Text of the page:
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Election Law @ Moritz

Election Law @ Moritz


Litigation

Ray v. State of Texas

Case Information

Date Filed / Ended: September 21, 2006 / November 4, 2006
State: Texas
Issue: Absentee Ballots
Courts that Heard this Case: U.S. District Court for the Eastern District of Texas (Case 2:06-cv-00385-TJW); U.S. Court of Appeals, 5th Circuit (Case 06-41573); United States Supreme Court (Case 06A466)

Issue:

Whether the challenged provisions of the Texas Election Code, which place limits on possession and delivery of absentee ballots by third parties, on unconstitutional on grounds that the provisions substantially burden the fundamental right to vote, violate due process, and violate equal protection of the law.

Status:

Preliminary injunction granted 10/31/06. Defendants have filed a motion to stay the order with the 5th Circuit 11/01/06. Motion to Stay Granted 11/3/06. U.S. Supreme Court has denied the application to vacate the 5th Circuit's stay 11/4/06. 5th Circuit entered an opinion vacating the preliminary injunction and remanding the case to the Eastern District of Texas (1/9/08). Amended complaint filed 2/7/08. Both sides filed for summary judgment on 6/12/08. A settlement was reached and a dismissal order was entered on 6/20/08.  Opinion filed 8/7/08 granting judgment for the defendant.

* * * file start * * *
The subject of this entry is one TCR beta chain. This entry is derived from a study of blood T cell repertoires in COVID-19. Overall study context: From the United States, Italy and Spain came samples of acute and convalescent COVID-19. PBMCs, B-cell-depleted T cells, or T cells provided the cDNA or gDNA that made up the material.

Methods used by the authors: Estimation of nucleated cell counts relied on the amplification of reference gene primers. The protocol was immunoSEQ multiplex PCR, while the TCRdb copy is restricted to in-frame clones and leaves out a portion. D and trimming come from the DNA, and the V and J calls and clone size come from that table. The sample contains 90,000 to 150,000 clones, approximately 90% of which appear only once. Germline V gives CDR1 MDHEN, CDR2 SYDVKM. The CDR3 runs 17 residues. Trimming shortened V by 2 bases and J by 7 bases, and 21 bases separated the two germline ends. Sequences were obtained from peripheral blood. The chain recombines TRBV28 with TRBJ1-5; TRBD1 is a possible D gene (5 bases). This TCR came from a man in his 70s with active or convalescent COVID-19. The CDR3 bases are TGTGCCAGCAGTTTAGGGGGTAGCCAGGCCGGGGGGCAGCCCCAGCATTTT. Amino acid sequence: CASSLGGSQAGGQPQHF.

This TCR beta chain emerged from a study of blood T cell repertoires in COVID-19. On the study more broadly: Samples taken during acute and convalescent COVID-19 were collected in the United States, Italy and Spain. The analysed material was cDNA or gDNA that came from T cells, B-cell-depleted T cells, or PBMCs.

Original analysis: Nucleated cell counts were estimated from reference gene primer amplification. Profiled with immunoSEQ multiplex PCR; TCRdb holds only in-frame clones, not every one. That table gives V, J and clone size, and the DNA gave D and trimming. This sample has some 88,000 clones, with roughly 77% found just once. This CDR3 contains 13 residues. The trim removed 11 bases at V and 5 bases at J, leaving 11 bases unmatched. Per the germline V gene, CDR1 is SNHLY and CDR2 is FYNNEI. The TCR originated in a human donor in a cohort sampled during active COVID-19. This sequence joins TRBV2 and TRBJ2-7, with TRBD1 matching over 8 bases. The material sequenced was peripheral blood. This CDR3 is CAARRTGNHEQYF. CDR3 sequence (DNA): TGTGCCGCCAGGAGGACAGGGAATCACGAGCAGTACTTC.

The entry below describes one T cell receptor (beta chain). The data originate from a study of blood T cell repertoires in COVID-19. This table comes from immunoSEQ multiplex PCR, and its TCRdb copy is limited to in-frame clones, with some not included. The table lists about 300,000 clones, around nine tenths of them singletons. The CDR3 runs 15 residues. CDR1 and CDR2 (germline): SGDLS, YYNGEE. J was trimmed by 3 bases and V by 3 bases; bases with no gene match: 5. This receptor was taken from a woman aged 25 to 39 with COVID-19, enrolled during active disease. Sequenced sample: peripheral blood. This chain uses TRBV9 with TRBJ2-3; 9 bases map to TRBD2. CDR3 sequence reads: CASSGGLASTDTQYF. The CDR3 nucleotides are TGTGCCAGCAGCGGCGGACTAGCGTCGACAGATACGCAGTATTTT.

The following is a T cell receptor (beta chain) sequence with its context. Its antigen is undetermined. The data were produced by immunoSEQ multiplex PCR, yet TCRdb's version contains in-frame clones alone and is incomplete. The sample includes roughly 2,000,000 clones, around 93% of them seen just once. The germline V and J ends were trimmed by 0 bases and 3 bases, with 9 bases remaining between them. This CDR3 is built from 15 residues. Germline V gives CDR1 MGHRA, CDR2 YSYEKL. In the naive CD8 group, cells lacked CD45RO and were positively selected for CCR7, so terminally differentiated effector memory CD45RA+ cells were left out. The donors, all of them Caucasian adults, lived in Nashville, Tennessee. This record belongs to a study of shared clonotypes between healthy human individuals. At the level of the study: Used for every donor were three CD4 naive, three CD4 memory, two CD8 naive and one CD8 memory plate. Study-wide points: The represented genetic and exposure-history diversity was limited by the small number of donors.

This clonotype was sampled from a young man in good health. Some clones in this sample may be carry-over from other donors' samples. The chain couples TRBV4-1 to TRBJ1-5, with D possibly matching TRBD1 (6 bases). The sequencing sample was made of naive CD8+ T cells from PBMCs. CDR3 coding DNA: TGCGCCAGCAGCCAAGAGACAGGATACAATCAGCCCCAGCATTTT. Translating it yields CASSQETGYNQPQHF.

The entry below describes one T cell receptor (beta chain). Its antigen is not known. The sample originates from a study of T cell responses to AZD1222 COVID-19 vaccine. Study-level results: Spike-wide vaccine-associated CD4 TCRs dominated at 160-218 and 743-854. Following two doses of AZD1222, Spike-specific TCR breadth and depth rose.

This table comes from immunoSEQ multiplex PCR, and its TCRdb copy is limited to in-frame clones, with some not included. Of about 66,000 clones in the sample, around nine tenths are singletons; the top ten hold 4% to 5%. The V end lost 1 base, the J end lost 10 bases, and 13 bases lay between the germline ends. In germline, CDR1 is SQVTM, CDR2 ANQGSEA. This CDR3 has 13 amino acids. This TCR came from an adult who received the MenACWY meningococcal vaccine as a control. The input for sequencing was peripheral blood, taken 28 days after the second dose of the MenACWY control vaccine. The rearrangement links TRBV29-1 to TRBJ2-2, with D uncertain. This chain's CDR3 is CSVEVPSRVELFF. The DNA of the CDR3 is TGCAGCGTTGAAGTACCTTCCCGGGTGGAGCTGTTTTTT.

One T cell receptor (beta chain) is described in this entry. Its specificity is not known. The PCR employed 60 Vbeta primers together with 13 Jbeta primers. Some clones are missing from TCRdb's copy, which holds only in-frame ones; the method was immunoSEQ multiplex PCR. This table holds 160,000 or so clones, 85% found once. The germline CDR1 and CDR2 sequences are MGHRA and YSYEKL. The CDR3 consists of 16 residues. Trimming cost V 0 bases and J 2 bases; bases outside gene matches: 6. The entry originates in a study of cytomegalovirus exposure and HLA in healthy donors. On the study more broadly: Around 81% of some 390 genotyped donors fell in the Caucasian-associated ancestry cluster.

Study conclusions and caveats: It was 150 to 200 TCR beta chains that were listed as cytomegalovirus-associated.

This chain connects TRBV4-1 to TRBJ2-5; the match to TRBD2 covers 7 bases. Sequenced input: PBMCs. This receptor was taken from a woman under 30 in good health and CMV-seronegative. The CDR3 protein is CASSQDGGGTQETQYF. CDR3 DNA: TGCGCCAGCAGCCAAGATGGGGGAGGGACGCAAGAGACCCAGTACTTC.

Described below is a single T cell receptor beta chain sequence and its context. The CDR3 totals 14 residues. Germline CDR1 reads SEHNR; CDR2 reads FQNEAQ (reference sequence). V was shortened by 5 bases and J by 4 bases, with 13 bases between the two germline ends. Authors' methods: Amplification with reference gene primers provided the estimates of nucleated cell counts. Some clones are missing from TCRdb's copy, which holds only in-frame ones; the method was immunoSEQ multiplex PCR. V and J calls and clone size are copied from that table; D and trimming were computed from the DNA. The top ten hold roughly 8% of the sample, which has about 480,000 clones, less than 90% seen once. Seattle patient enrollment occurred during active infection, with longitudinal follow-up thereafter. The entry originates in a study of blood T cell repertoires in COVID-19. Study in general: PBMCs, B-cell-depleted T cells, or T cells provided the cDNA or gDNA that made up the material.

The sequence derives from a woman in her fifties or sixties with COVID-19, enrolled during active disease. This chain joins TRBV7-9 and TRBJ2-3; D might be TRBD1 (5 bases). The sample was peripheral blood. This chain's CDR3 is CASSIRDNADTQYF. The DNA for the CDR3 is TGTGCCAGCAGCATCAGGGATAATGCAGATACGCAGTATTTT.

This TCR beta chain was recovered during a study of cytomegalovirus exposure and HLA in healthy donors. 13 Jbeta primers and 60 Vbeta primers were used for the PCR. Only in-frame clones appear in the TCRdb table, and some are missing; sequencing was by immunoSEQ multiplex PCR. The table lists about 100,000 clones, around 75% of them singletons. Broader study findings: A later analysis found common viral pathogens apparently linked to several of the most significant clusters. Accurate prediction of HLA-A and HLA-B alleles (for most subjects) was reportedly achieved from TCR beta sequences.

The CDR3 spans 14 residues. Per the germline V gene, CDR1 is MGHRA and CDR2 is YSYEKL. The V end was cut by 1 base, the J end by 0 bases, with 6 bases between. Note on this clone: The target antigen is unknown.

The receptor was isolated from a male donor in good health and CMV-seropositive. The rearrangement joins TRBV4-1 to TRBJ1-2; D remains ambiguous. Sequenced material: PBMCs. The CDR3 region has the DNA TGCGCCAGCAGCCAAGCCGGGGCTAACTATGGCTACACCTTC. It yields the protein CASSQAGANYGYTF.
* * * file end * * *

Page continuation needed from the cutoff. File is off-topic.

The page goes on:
District Court Documents

Court of Appeals Documents

Supreme Court Documents

In the News

Edward B. Foley

Gerrymandering Is Headed Back to the Supreme Court

Professor Edward Foley was requoted in Mother Jones about a gerrymandering case in Wisconsin on its way to the Supreme Court. Other legal actions on partisan gerrymandering in Maryland and in North Carolina may be bound for the Supreme Court as well.

While previous Supreme Court cases have noted that partisan gerrymanders are “incompatible with democratic principles,” The New York Times originally reported, the court has never officially struck a case down. While it remains unseen how the Supreme Court will rule in the upcoming cases, a 2004 ruling from a previous gerrymandering case could play a pivotal role in how the court stands in the future. 

“The ordered working of our Republic, and of the democratic process, depends on a sense of decorum and restraint in all branches of government, and in the citizenry itself,” Justice Anthony M. Kennedy wrote in 2004. Kennedy’s statement is “the most important line” in the decision, Foley told The New York Times, adding,  “He’s going to look at what’s going on in North Carolina as the complete absence of that. I think that helps the plaintiffs in any of these cases.”


 

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Info & Analysis

U.S. Supreme Court to Hear Wisconsin Gerrymandering Case

On Monday, the U.S. Supreme Court agreed to consider a gerrymandering case involving Wisconsin state legislative districts. The court also granted a request by the state to temporarily block the lower court\'s decision until the appeal is resolved. The case is Gill v. Whitford.

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